Managing Future Bugs (Known Unknowns) in the Sprint

This article has been firstly published on the Scrum Alliance site.

As ScrumMaster, there are different situations we have to deal with. Here I’d like to address the following topic: how to deal with future bugs that can arrive at highest-level priority during the sprint (in other words, we must treat them).

This is a common situation if the Scrum team is not only responsible for developing new functionalities but also for solving bugs found in the production environment, linked to user stories or not. In companies that haven’t fully moved to Agile, where Scrum can have a Waterfall-at-end interaction, these bugs can be opened during the quality assurance phase (after the Scrum process) — but we don’t know how many there are.

When bugs are already known, they can be put in the product backlog during the sprint planning; they can be estimated and considered user stories. Sometimes, however, all we know after the sprint is started is that we will have some bugs to treat during the sprint. These future bugs can arrive later, with a high priority compared to the user stories in the sprint. It’s an example of the more general problem of how to manage the “known unknowns” in a project. We know that we will potentially have some bugs to treat, but we don’t know how many or what they are.

We have to plan the sprint content, and we have to deal with these “known unknowns” bugs. How can we estimate the bugs in the sprint? How will these bugs affect the team sprint velocity?

Future bugs estimation: Story points versus capacity days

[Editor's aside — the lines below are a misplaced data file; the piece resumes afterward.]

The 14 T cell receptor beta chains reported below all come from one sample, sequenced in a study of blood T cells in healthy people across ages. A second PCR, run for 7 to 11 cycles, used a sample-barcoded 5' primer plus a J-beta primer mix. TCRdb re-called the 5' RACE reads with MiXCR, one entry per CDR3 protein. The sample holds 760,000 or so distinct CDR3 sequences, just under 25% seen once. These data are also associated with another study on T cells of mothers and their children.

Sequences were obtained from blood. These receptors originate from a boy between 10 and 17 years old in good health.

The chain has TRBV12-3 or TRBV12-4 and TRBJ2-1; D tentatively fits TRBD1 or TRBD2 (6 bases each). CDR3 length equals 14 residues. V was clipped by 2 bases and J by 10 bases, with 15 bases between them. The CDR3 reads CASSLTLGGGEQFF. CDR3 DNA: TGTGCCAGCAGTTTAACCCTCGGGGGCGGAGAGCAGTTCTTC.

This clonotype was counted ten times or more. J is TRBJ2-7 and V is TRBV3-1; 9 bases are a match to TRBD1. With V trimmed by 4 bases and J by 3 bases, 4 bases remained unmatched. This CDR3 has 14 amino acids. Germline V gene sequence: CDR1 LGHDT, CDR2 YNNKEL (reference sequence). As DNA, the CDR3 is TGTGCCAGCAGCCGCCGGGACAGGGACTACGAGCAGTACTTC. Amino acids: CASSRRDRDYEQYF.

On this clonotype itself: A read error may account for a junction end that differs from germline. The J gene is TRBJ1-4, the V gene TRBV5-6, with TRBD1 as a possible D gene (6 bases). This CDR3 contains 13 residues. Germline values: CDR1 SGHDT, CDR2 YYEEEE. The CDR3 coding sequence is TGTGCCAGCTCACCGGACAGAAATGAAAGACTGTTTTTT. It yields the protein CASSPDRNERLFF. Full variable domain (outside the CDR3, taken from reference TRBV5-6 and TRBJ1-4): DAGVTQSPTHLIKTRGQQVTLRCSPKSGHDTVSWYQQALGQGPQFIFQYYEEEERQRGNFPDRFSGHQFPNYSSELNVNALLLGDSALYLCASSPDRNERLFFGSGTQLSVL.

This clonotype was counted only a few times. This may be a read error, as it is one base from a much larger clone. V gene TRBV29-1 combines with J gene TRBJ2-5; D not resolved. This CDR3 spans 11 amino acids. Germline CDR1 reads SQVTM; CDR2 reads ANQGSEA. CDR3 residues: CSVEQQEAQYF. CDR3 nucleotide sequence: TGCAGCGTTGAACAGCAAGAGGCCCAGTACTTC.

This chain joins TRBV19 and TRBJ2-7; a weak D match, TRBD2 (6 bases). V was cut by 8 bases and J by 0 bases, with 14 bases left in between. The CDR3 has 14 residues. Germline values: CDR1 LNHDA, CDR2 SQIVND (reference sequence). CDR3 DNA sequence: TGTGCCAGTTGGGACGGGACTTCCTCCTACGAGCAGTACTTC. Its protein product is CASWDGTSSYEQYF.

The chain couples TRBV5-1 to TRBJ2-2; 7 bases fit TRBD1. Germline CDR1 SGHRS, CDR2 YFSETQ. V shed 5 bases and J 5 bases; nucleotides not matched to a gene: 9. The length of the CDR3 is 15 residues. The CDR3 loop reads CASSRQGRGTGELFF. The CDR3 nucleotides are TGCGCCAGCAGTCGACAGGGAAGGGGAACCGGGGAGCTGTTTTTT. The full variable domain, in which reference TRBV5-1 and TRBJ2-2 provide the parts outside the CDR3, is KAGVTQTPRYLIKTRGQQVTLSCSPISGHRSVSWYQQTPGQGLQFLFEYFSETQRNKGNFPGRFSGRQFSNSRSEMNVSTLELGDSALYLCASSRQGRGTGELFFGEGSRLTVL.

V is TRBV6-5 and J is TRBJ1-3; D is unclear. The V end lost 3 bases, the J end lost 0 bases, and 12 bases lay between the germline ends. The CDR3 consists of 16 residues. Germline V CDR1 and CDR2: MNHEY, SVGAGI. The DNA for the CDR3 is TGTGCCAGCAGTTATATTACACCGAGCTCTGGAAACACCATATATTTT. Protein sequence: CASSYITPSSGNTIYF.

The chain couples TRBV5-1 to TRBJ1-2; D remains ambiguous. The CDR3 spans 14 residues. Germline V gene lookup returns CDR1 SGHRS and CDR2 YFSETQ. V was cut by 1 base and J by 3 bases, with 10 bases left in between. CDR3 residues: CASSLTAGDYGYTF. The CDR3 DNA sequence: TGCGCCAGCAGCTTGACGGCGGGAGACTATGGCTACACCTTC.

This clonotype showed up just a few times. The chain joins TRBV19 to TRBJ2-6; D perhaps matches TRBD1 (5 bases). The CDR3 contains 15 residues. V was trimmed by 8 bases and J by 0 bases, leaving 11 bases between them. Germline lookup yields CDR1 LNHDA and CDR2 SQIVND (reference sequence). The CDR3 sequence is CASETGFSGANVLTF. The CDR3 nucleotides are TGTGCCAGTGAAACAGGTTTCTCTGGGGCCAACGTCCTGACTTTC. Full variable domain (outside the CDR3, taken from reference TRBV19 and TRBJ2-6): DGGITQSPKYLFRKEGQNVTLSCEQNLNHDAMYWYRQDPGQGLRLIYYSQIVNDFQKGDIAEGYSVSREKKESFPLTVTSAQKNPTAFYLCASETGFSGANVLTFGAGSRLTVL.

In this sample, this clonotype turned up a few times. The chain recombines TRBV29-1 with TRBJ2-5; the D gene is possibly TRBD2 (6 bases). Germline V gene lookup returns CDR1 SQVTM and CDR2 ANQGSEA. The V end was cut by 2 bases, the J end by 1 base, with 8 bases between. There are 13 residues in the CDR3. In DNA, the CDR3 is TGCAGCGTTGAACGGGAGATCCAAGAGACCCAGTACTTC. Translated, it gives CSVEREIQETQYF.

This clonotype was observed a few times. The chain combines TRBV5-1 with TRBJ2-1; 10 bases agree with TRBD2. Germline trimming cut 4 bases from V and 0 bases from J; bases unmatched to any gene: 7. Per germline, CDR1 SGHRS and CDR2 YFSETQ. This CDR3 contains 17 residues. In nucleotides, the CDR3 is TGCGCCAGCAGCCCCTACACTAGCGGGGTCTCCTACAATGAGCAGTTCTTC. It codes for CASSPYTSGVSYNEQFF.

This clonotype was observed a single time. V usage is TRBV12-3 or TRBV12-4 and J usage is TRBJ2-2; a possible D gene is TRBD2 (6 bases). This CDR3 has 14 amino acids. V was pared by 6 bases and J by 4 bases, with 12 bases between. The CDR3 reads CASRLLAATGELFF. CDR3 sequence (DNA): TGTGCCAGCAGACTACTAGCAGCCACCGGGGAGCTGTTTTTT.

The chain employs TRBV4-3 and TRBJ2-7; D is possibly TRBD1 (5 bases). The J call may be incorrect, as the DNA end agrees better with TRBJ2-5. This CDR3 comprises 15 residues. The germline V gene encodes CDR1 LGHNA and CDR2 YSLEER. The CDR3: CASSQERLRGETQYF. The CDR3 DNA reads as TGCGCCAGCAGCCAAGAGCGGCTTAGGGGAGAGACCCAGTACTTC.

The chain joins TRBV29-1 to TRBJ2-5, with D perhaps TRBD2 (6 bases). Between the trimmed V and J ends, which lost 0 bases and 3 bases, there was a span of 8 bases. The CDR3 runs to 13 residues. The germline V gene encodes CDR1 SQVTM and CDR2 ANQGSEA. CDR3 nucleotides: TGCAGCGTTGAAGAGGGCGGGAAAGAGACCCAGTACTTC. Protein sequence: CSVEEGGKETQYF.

The first option could be to replace the bugs (not present at the time the sprint starts) by so-called “placeholder stories.” Estimating such stories can be difficult because we don’t know their complexity. The range can be from a reassignment of the bug to another functional team (if it was wrongly assigned to the Scrum team) to a complex fix done by the Scrum team itself. We could assume that these “placeholder stories” are of a small to medium size, adding some of them into the sprint.

An alternative approach is to have just one “placeholder story” for all the bugs, with a percentage of the sprint velocity associated with it.

The main point for the first option is that the “known unknowns” are managed, estimated in story points; and these story points are considered in the sprint commitment. In this case the velocity of the team will be not impacted by this “extra” work, because the work is visible and estimated in story points.

The second option could be to leave a buffer in the number of days in the sprint needed to treat these bugs. The time reserved to manage the “known unknowns” could be considered as less capacity for the team during the sprint. This brings a lower commitment in story points (just as when team members take vacations during the sprint). This option affects the team velocity because some capacity is reserved to do “extra” work in the sprint that is not visible and that hasn’t been estimated in story points. As ScrumMaster, you’ll have to pay attention to keep track of the team velocity in association with team capacity (available working days in the sprint), because in this case the velocity can have more fluctuations.

Summary for managing future bugs (known unknowns) in the sprint

ESTIMATION OF PLACEHOLDER STORIES

Pros:
– 
Work is visible in sprint backlog
– 
Team velocity is less impacted

Cons:
– Estimation in points for something unknown is difficult and easilly wrong

USE CAPACITY DAYS

Pros:
– Easier if we know that some days must be reserved for this (for example, associated to another budget line)
– Keep estimation for real features that can be easilly estimated relative to others

Cons: 

– Work is hidden in the sprint (bug fixing considered as “vacations,” no story points or user stories associated)
Could bring to more fluctuations in team velocity

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